0 comments / Posted by Abbie Green

The District of Columbia will count all the felines living in the city for three years to implement efficient policies to help control them.

There are two types of people: those who consider cats to have the beauty of a sacred creature and a higher intelligence than the rest of the animal world; and those who have never had one, cat lovers would say.

But this discussion became serious in Washington because of the number of stray and wild cats wandering around. The increase in these has a group of citizens complaining that they eat birds and can carry diseases dangerous to humans.

A group of scientists and several animal organizations decided to invest a million and a half dollars to count all the cats before making any decision.

Within three years, the D.C. project Cat Count intends to carry out their cat census. Domestic cats included.

To accomplish the task, 60 infrared cameras will be spread around the city, the number of cats in the shelters will be analyzed and door-to-door surveys will be conducted by two people who will work full-time on this. They will also count the cats they see circulating in certain areas and then check that they match the information collected by the other routes. At Christmas, an app will be launched where citizens can upload photos of their felines or those they see in the streets.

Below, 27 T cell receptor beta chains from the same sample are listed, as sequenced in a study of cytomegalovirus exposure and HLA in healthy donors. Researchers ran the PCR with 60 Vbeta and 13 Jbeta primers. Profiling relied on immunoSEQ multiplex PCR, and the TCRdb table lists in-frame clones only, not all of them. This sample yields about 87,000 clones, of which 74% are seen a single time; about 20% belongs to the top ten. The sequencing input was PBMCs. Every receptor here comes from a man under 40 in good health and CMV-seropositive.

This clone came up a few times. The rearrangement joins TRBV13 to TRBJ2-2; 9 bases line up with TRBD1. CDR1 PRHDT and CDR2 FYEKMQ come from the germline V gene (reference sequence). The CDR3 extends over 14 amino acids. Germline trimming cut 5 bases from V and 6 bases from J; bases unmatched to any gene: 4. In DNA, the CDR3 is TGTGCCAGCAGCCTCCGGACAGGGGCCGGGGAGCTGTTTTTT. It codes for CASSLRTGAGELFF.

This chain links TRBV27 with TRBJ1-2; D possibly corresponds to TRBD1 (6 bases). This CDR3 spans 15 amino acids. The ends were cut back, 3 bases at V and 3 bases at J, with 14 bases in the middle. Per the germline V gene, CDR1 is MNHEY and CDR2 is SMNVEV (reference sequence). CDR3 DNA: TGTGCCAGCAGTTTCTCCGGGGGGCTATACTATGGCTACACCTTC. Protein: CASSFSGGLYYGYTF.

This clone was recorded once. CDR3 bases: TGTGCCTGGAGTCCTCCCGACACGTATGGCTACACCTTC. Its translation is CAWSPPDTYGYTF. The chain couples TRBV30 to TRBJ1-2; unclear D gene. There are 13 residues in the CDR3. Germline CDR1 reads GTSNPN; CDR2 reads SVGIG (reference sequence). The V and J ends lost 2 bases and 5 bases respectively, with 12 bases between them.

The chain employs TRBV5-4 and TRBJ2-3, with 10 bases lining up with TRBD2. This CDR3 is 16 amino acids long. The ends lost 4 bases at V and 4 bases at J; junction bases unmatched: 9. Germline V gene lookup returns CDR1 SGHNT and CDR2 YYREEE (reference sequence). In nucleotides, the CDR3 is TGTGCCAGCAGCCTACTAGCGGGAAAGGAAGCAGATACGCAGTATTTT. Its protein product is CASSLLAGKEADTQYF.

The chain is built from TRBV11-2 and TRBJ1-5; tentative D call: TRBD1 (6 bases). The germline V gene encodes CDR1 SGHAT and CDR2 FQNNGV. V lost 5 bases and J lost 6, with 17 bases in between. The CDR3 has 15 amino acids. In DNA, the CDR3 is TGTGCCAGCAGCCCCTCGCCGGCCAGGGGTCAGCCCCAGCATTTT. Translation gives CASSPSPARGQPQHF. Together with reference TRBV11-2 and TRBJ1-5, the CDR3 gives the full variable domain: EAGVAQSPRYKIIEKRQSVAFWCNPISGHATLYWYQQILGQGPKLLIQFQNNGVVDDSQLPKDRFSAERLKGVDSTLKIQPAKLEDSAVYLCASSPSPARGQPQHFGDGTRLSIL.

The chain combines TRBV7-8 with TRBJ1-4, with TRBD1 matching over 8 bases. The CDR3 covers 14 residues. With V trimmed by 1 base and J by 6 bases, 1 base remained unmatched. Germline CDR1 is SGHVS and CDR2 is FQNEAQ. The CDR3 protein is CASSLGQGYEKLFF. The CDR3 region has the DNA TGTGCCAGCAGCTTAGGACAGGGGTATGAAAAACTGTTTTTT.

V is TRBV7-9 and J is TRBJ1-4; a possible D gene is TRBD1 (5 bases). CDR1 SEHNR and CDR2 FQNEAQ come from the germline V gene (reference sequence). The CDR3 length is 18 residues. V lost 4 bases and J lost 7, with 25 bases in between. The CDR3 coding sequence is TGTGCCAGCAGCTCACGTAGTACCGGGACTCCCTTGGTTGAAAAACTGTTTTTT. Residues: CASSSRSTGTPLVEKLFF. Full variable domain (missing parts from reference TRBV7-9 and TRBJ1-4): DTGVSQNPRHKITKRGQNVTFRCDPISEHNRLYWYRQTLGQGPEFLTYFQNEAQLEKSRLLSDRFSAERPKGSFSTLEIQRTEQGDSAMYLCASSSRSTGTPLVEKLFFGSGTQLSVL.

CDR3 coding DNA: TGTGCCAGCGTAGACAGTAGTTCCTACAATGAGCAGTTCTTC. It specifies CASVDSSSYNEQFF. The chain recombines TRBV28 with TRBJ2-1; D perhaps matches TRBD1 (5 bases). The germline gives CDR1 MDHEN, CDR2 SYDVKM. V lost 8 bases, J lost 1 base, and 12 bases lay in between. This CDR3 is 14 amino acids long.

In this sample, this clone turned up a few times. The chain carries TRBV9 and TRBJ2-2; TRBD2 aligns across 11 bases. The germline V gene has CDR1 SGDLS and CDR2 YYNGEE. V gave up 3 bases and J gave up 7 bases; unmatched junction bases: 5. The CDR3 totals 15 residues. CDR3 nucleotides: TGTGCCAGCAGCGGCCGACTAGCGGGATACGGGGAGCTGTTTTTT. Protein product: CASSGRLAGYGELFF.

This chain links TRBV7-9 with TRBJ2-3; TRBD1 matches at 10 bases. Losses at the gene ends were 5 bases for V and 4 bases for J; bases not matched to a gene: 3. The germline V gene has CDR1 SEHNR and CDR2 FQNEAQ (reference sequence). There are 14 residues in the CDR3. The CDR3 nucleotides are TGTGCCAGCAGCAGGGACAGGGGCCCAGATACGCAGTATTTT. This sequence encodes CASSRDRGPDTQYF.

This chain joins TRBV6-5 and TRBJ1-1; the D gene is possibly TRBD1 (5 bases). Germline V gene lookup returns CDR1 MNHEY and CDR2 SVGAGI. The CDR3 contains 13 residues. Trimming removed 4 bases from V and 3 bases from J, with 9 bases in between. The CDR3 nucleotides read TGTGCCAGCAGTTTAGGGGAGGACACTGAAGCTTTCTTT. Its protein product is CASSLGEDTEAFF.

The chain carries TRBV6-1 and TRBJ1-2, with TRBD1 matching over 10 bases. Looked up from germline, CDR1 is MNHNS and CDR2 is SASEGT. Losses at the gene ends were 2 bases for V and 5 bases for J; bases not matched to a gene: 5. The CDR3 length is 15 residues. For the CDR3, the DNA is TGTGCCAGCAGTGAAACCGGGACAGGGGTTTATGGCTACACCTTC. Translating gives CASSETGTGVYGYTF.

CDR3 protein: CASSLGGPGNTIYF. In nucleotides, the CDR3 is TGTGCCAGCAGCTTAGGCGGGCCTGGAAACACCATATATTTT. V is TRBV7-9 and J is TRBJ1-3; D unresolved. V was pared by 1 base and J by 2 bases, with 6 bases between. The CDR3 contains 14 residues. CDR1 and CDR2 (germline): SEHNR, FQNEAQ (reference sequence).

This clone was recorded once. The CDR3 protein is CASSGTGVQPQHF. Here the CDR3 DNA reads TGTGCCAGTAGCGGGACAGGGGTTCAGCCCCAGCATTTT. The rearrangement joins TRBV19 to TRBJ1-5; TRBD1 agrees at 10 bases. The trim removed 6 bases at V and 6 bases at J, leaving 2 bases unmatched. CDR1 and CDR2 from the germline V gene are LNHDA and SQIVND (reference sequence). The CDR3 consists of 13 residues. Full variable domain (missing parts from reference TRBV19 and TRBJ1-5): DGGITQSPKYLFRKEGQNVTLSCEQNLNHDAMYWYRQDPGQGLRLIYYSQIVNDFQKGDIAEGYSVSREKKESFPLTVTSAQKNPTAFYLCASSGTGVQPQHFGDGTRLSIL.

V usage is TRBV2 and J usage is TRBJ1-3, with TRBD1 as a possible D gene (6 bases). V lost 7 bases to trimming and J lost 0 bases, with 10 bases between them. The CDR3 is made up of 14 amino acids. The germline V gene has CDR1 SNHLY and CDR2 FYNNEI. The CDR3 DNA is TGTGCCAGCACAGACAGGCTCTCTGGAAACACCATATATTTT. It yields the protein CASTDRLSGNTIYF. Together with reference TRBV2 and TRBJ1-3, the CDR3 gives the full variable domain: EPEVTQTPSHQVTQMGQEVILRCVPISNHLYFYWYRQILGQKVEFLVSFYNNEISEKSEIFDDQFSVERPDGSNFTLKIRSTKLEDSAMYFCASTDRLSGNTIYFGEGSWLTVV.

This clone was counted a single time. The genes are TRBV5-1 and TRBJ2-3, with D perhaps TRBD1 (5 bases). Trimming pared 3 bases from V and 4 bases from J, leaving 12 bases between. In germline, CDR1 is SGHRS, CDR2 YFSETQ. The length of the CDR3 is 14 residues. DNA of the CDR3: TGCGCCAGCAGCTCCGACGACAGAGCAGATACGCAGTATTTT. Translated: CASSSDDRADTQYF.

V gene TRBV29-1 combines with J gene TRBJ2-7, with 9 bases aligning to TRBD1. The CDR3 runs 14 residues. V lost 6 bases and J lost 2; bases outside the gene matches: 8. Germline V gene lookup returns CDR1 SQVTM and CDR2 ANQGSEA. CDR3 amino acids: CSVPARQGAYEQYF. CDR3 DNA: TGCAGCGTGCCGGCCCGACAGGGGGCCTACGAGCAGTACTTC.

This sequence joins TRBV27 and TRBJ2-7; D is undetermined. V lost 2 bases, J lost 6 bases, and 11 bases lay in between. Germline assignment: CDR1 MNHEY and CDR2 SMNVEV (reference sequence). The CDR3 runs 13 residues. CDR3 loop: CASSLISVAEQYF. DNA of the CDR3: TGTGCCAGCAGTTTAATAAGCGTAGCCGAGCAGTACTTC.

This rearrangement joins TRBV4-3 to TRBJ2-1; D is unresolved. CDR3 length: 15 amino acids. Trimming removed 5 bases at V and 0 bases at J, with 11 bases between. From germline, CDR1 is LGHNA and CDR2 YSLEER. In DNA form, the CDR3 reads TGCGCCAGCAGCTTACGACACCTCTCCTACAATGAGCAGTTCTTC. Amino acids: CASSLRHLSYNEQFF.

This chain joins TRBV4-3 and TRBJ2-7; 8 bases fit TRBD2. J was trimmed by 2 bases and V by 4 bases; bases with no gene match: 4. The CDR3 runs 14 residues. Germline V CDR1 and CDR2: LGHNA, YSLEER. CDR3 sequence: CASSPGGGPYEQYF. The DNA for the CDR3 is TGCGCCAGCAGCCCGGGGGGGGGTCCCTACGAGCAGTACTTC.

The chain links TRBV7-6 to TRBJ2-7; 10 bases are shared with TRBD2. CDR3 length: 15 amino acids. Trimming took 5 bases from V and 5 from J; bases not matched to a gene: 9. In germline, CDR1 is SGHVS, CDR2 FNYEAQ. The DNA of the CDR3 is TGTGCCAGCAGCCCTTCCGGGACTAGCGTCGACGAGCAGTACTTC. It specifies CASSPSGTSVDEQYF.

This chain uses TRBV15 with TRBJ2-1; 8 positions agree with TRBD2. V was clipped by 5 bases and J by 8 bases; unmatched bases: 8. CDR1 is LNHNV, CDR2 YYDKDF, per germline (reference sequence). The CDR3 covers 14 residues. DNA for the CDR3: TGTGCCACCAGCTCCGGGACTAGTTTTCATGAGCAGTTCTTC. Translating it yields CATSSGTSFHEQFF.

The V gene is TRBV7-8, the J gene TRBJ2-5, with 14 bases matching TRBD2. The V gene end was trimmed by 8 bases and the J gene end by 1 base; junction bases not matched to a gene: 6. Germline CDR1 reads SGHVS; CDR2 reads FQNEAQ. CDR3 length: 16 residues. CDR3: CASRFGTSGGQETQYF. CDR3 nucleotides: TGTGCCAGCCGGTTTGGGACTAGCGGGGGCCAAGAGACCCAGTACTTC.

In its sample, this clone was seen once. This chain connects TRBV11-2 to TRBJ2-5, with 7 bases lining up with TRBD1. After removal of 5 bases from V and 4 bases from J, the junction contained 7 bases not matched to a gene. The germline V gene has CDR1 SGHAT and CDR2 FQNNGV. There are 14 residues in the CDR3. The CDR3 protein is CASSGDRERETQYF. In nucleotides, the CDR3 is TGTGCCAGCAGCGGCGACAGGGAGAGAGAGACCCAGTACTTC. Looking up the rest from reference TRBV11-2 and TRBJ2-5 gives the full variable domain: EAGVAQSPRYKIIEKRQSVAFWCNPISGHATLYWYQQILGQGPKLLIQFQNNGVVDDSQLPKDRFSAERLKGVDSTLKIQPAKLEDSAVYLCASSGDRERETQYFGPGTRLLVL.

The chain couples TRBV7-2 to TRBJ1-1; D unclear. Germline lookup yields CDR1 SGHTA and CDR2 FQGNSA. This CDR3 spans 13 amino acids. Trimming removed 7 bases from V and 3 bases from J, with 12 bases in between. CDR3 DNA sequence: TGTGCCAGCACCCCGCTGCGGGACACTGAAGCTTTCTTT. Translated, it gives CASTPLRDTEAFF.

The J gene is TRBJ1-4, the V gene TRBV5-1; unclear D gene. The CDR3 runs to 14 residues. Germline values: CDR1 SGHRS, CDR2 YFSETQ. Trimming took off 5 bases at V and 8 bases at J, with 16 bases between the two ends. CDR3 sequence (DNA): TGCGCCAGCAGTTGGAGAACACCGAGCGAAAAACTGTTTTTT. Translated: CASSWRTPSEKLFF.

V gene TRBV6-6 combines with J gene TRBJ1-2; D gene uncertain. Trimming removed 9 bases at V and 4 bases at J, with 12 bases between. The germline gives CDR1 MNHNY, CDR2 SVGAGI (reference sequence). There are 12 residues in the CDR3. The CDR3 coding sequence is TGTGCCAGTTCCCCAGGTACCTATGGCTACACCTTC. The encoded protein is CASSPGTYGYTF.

Currently, the District of Columbia takes care of feral cats through a practice of trapping, neutering and releasing.

It doesn’t hurt, Mr. Mittens!

This program began in 2008 and has since neutralized 16,000 cats through the Human Rescue Alliance, one of the census takers. Some scientists argue that this formula may not be the cheapest or most efficient for feline control. The Humane Society of the USA, PetSmart Charities and the Smithsonian Conservation Biology Institute are the other organizers who are looking to discover how to better manage the lives of feral cats in the US capital and help shelters better manage their resources.

This unprecedented initiative is intended to serve as a model for other cities suffering from the same problem. In the United States, there are 86 million domestic cats - one for each household and a half - and between 30 and 40 million strays, according to Humane Society figures. With this count we will know more exactly how many cats are talking about in Washington and what their real needs are.

The results of the cat census should be released in June 2021. According to D.C. Cat Count scientists have already developed tools to better control the management of feral cats. Now all we have to do is wait and see how many there are!

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